CHICAGO, Sept. 24 /PRNewswire-USNewswire/ -- "The Lions are coming! Look for them in their yellow vests on the corners 'shaking their cans' Friday and Saturday, October 10 and 11 for Lions Candy Day, all over Illinois," according to Foundation Executive Director Van Stone.
The face of Lionism was changed forever in Illinois in 1952 thanks to the dream of one Lion when Lions began to "man" the street corners giving away small plastic white cane pins in return for donations. Over the years, Candy Day evolved into the candy or mint roll and this program is now in 15 states and Lions in Australia have begun a similar program.
Director Stone further stated that "today over 50% of the funds required to operate the many programs and services of the visually and hearing and impaired directed by the Foundation are funded through this single campaign." The collection of Candy Funds help such Foundation programs as camp lions, low vision screenings, Lions of Illinois research hospital, eye glass collections, hearing aid collections, diabetic eye screenings and the mobile diabetic retinopathy program.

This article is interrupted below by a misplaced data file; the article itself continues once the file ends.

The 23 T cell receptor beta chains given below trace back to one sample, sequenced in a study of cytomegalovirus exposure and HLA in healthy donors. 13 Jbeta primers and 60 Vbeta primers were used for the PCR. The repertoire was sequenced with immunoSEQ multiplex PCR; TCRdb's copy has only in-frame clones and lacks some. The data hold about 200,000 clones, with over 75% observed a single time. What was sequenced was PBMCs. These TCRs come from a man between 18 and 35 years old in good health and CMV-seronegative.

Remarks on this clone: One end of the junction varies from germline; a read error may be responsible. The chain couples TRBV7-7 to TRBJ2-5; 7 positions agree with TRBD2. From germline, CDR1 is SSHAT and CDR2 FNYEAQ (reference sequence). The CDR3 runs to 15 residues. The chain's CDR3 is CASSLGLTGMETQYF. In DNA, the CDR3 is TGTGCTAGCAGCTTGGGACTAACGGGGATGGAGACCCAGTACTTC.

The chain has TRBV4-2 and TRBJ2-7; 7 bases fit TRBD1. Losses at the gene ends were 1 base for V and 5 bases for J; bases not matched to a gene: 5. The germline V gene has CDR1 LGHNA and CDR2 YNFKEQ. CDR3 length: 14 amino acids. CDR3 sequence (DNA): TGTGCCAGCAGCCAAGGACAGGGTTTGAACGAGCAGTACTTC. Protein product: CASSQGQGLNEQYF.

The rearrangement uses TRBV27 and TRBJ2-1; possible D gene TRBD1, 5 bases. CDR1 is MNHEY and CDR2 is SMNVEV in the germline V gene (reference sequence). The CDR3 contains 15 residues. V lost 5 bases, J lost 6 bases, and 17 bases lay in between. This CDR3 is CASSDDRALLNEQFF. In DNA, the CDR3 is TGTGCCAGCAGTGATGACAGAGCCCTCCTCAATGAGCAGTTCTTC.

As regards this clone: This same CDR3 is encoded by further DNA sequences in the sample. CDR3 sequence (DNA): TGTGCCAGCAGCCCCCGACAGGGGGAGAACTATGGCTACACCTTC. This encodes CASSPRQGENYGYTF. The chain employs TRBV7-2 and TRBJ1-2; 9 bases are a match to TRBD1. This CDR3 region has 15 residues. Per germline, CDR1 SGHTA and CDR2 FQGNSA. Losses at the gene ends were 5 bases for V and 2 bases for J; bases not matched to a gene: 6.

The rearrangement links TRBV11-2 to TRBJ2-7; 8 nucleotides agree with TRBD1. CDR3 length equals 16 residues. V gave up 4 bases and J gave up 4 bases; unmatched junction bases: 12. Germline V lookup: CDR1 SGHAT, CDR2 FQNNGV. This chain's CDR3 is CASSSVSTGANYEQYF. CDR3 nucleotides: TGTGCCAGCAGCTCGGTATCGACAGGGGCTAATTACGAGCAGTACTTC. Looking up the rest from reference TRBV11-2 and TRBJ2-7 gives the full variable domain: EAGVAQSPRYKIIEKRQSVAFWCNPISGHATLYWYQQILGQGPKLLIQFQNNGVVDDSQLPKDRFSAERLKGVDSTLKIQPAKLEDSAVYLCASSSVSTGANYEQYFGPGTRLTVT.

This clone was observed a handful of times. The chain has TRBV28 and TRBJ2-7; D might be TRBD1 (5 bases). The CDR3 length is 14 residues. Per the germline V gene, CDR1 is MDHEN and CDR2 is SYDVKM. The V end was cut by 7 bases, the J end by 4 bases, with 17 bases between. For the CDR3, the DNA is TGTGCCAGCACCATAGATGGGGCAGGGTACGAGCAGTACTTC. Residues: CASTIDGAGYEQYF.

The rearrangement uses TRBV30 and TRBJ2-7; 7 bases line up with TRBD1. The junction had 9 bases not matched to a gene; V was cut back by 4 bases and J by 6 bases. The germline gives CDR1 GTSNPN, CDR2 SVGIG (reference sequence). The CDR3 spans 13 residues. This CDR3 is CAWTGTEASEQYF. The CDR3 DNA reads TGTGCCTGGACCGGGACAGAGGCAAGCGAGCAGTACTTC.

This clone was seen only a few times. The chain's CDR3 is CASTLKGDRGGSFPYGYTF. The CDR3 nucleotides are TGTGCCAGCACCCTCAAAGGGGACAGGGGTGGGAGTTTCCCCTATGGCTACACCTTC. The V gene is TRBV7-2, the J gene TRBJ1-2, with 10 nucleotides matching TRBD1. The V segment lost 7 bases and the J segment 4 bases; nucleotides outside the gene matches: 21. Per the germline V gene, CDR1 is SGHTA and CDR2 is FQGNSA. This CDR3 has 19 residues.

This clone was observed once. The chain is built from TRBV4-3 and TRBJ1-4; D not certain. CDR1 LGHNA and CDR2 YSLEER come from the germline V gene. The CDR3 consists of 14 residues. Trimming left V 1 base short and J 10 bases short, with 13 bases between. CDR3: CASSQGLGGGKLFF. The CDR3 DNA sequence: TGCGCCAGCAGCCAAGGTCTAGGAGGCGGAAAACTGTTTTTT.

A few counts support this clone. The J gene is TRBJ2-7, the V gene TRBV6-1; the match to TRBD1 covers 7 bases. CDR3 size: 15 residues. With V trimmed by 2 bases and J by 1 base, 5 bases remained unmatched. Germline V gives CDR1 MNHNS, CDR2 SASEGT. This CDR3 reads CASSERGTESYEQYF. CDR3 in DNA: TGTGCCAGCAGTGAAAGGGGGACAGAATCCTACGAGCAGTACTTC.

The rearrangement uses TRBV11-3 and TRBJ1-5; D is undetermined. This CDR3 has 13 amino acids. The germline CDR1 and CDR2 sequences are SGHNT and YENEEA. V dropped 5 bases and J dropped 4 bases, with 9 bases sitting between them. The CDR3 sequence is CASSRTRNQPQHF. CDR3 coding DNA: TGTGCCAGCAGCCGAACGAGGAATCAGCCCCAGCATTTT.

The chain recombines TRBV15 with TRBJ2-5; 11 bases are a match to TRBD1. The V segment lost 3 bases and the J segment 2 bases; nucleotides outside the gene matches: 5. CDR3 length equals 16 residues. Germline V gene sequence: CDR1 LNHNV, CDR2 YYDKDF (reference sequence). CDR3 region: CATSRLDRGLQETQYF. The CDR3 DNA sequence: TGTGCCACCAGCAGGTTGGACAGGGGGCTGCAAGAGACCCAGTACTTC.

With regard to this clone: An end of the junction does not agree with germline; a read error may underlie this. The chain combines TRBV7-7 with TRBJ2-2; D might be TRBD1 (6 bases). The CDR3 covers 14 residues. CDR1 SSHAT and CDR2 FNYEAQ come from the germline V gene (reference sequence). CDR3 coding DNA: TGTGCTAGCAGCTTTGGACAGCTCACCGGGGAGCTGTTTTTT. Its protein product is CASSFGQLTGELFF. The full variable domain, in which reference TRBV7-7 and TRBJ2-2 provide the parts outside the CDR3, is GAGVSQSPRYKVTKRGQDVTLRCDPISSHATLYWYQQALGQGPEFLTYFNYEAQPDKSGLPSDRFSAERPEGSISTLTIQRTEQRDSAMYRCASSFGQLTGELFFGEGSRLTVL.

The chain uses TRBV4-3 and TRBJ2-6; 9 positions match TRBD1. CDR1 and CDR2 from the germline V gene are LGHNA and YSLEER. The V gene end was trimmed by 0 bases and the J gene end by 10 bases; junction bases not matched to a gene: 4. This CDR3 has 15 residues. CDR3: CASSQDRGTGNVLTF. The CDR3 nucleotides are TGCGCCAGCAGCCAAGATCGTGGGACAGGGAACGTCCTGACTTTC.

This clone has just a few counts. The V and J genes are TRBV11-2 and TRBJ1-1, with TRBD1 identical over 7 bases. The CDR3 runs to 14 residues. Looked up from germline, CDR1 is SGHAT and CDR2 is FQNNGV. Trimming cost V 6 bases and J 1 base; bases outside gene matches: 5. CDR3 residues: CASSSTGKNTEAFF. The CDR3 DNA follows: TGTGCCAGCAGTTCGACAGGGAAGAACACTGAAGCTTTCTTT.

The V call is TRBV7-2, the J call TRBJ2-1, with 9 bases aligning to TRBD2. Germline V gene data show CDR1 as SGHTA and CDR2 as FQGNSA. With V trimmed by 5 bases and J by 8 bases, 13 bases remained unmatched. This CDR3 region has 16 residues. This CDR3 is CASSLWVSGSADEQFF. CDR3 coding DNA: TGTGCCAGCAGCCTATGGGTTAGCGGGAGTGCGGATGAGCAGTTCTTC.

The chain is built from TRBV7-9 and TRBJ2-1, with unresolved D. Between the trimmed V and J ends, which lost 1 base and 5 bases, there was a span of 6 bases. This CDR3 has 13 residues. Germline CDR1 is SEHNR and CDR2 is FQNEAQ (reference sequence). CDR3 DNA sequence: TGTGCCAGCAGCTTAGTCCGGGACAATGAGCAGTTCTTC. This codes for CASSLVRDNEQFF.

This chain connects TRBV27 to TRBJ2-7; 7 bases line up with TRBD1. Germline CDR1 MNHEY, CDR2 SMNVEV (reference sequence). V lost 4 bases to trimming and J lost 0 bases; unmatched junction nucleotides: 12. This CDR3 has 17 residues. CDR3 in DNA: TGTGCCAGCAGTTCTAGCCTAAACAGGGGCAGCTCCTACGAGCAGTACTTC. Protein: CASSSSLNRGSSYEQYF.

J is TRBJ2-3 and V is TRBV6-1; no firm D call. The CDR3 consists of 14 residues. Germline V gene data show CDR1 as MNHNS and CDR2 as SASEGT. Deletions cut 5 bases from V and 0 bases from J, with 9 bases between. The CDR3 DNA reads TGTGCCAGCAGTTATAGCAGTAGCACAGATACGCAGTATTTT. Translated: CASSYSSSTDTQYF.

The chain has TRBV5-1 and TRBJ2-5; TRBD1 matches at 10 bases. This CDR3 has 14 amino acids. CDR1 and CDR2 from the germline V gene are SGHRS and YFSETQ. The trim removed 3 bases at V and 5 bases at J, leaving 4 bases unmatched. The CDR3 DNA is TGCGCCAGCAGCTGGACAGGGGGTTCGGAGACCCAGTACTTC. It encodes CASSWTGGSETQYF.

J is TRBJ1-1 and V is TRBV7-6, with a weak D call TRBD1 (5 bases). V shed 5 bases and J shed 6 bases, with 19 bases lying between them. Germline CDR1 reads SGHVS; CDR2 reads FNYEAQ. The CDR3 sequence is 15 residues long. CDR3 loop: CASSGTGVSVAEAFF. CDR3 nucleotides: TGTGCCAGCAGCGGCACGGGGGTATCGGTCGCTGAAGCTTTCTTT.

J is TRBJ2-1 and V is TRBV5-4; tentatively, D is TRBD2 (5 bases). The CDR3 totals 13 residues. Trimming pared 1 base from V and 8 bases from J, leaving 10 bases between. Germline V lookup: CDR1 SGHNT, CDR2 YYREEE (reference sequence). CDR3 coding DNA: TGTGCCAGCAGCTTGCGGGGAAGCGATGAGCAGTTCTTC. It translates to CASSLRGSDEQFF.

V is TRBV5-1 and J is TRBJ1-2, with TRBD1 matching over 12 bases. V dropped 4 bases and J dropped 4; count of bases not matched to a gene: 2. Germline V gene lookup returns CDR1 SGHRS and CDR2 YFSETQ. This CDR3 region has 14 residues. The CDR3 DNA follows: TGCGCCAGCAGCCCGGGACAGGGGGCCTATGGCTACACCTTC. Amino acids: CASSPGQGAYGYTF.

It takes a Lion to put glasses on school children; seek cures involving forms of preventable blindness, collect used eye glasses, send kids to camp, provide for the hearing impaired and be a mentor, if needed. The Lions are 1,300,000 strong in 202 countries of the world reaching out their hands in service. Lions are public officials, teachers, fathers, mothers, sons, daughters, friends and neighbors, joining together to make a difference in the life of your community and for those in need. On Candy Day, October 10 and 11, Lions, Lioness, Leos and friends all over Illinois are asking the public to be part of their magic when they "shake their cans" and join them in their fight for the visually and hearing impaired.
The Lions of Illinois Foundation is a 501(c)3 corporation providing programs and services that annually reach over 18,000 Illinois children and adults with vision and hearing impairments. Proceeds from Candy Day Donations will help to better serve the visually and hearing impaired who still are in need of assistance and to also work towards eliminating preventable blindness.
|SOURCE Lions of Illinois Foundation|
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